Dodging the Draft Conscription Debate Divides German Conservatives
Part 3: Clever Solutions
With pressure coming from all sides, the situation has to be kept tightly under wraps. Room 04/100 at the Defense Ministry is bug-proof and is thus referred to as the "U-Boot" ("submarine"). Last Sunday at 6 p.m., the country's senior military leaders met in the windowless, wood-paneled conference room on the fourth floor of Berlin's historic Bendlerblock building, which houses part of the Defense Ministry and which was also the place where the conspirators in the July 20 plot were executed. It was a suitable location for the issue at hand. For three hours, the officers discussed nothing more and nothing less than the suspension of compulsory military service.
In the end, they came up with five models. The most radical version is a mini Bundeswehr with 150,000 professional and part-time soldiers. At the other end of the spectrum of reform models is a military consisting of 205,000 soldiers, including conscripts, which essentially corresponds to the current structure. A compromise "Model 4" includes 150,000 to 160,000 professional soldiers, as well as 7,500 to 15,000 short-term volunteers. It would produce a military of about 170,000 soldiers.
The short-term volunteers would serve between 12 and 23 months. But even this version would also boil down to a de facto abolition of compulsory military service.
The federal government has already "cut compulsory military service to the point of senselessness, and thus destroyed it," writes former German Defense Minister Volker Rühe, a member of the CDU, in an essay for SPIEGEL. No one should believe that conscription will ever be reactivated once it has been inactivated, Rühe adds, noting: "Suspension means abolition."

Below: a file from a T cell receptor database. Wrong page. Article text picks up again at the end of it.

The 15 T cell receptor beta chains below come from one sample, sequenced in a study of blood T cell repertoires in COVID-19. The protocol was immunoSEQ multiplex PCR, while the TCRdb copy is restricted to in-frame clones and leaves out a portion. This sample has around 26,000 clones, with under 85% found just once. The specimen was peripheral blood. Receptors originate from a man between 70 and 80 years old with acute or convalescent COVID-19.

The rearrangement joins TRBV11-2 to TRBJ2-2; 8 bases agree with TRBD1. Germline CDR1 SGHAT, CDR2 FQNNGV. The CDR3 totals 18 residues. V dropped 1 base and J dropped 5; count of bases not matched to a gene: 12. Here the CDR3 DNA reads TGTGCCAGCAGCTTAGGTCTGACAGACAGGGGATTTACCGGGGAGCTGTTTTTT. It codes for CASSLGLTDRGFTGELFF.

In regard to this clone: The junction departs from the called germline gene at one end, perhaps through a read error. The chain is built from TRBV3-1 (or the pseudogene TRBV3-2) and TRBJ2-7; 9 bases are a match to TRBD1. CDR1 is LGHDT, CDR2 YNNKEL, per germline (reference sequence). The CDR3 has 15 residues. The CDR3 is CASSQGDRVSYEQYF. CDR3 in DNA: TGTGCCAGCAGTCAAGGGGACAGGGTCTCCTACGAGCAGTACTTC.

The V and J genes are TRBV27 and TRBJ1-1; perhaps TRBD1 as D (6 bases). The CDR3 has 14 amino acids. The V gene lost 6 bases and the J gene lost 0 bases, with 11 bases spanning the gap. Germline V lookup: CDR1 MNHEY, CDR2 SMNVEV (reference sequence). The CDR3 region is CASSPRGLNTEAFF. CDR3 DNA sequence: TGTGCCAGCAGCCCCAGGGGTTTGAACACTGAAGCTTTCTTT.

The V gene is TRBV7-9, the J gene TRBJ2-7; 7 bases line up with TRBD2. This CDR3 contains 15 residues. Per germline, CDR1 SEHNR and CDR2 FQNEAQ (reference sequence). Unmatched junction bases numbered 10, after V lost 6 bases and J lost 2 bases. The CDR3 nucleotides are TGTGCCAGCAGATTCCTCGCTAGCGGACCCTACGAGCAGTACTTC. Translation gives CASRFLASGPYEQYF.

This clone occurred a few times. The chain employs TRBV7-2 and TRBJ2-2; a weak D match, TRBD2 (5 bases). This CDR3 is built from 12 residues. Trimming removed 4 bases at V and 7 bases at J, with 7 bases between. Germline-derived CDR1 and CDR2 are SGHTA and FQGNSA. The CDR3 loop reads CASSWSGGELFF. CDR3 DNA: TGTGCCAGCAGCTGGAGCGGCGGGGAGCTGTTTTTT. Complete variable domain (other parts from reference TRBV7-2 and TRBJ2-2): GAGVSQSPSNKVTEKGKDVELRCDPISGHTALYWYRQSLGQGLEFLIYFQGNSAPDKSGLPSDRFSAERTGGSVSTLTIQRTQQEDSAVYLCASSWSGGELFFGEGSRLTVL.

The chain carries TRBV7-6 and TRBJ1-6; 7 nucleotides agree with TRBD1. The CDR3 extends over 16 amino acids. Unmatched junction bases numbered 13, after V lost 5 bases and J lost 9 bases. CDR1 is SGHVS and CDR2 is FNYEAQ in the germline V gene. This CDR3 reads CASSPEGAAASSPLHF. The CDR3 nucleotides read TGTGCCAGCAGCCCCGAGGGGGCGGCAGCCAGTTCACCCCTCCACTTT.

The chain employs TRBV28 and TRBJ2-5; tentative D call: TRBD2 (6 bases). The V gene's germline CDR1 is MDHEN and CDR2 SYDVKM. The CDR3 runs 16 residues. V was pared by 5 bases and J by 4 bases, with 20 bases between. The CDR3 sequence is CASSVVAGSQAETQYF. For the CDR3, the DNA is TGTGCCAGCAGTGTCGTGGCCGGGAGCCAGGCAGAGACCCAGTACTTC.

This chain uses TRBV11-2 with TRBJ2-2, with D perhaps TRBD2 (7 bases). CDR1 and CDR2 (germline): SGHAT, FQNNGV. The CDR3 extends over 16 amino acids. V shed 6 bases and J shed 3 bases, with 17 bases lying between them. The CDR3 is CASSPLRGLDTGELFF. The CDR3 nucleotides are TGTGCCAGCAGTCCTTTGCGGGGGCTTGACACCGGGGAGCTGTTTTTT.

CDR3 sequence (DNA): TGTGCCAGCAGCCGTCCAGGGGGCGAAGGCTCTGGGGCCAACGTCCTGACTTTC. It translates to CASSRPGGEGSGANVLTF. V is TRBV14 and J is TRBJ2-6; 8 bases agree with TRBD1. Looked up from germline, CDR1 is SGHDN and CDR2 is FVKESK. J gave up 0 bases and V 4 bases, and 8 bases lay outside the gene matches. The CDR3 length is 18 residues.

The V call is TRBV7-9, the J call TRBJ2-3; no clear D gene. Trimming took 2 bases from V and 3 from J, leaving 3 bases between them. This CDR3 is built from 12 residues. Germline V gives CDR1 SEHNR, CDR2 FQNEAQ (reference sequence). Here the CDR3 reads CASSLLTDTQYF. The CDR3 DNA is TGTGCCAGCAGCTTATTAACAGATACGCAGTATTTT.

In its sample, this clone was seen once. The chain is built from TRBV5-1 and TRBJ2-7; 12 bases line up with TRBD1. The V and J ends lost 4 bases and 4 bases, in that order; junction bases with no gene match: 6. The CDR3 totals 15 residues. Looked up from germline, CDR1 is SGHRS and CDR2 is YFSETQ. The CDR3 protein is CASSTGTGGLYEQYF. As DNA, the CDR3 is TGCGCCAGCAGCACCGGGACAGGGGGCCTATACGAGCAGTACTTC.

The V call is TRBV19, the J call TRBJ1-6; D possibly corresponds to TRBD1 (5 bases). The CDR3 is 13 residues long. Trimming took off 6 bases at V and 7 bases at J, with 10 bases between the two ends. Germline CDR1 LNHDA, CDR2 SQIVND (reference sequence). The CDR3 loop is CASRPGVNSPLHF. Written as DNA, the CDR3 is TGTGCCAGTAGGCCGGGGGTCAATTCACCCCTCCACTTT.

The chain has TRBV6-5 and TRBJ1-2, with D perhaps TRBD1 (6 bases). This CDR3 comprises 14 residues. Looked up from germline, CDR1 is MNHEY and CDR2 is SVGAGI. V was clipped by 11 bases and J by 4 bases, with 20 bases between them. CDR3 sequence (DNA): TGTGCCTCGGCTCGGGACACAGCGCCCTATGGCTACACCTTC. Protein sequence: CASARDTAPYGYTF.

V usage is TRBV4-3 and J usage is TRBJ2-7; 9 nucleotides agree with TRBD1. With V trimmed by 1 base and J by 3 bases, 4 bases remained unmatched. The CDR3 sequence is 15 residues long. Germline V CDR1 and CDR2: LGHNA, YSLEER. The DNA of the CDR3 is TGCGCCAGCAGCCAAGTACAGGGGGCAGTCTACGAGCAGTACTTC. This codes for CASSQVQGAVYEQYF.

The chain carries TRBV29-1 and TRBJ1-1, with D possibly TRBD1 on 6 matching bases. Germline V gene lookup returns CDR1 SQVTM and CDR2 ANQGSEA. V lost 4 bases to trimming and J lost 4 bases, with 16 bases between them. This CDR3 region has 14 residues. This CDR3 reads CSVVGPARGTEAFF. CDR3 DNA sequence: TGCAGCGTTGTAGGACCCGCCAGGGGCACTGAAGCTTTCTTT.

A Touch of Envy
Merkel is still weighing up the options. But if she concludes that turning her back on conscription will trigger a revolt within the CDU, she will not hesitate to oppose her defense minister.
She already feels that Guttenberg could stand to be taken down a notch. It irritates her that he likes to cultivate the image of a chancellor in waiting. Officials at the Chancellery like to make fun of Guttenberg's public appearances. But their ridicule also contains a touch of envy. After all, Merkel lacks Guttenberg's theatrical talent.
CSU Chairman Horst Seehofer, at any rate, would have no objection to seeing Guttenberg put in his place. He believes that Guttenberg has only made it into the top echelon of politics because of his support, and it irks Seehofer that the minister hardly deems it necessary anymore to confer with his party chairman.
Seehofer was outraged when Guttenberg, at the cabinet meeting on cutbacks in government spending, proposed suspending conscription. He also finds it intolerable that Guttenberg has the temerity to even place such far-reaching issues on the agenda. This, the party patriarch believes, is solely the responsibility of the party chairman.
A compromise was clearly needed. It emerged shortly before Merkel was preparing to head off on vacation. At 10:30 in the morning last Thursday, Guttenberg, Frank-Jürgen Weise, the head of the structural commission on Bundeswehr reform, three members of that commission, Chancellery Chief of Staff Ronald Pofalla and Merkel met on the eighth floor of the Chancellery. Weise also proposed voluntary conscription, which would still allow the government to register all young men under the law on compulsory military service and, if legally permissible, to examine them as well.
And there it was: an idea, a plan and a defense minister who was being flexible once again, and who suddenly felt that abolishing compulsory military service would be a "fatal mistake." It all sounds very well and good. The advantage of the plan is that all of the structures associated with compulsory military service would remain in place and could be reactivated at any time, and that the current, preposterous six-month military service would no longer be an issue.
The drawback is that the idea is not a genuine plan, but an attempt to pull the wool over people's eyes. A voluntary military service is no longer a compulsory military service. Anyone in the CDU and CSU, even those who have never been in the military, will see straight through it.
Translated from the German by Christopher Sultan
- Part 1: Conscription Debate Divides German Conservatives
- Part 2: Part of German Identity
- Part 3: Clever Solutions